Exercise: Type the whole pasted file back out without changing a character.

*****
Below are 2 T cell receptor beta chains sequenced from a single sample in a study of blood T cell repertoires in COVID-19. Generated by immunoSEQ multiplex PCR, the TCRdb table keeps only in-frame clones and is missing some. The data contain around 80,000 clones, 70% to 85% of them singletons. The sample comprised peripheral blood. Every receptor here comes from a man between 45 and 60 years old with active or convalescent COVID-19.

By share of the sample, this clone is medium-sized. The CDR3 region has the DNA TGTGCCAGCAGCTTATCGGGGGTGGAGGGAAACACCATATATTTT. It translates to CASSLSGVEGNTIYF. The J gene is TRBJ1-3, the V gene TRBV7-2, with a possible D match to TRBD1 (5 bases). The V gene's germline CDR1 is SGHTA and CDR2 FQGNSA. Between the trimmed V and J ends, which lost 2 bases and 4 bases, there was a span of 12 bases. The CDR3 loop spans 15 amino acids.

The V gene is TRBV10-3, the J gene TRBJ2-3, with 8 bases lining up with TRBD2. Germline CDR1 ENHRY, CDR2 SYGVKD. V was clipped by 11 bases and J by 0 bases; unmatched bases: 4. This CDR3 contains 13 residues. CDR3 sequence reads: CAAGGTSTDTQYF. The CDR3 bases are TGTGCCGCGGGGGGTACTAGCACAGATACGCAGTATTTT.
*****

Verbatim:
Below are 2 T cell receptor beta chains sequenced from a single sample in a study of blood T cell repertoires in COVID-19. Generated by immunoSEQ multiplex PCR, the TCRdb table keeps only in-frame clones and is missing some. The data contain around 80,000 clones, 70% to 85% of them singletons. The sample comprised peripheral blood. Every receptor here comes from a man between 45 and 60 years old with active or convalescent COVID-19.

By share of the sample, this clone is medium-sized. The CDR3 region has the DNA TGTGCCAGCAGCTTATCGGGGGTGGAGGGAAACACCATATATTTT. It translates to CASSLSGVEGNTIYF. The J gene is TRBJ1-3, the V gene TRBV7-2, with a possible D match to TRBD1 (5 bases). The V gene's germline CDR1 is SGHTA and CDR2 FQGNSA. Between the trimmed V and J ends, which lost 2 bases and 4 bases, there was a span of 12 bases. The CDR3 loop spans 15 amino acids.

The V gene is TRBV10-3, the J gene TRBJ2-3, with 8 bases lining up with TRBD2. Germline CDR1 ENHRY, CDR2 SYGVKD. V was clipped by 11 bases and J by 0 bases; unmatched bases: 4. This CDR3 contains 13 residues. CDR3 sequence reads: CAAGGTSTDTQYF. The CDR3 bases are TGTGCCGCGGGGGGTACTAGCACAGATACGCAGTATTTT.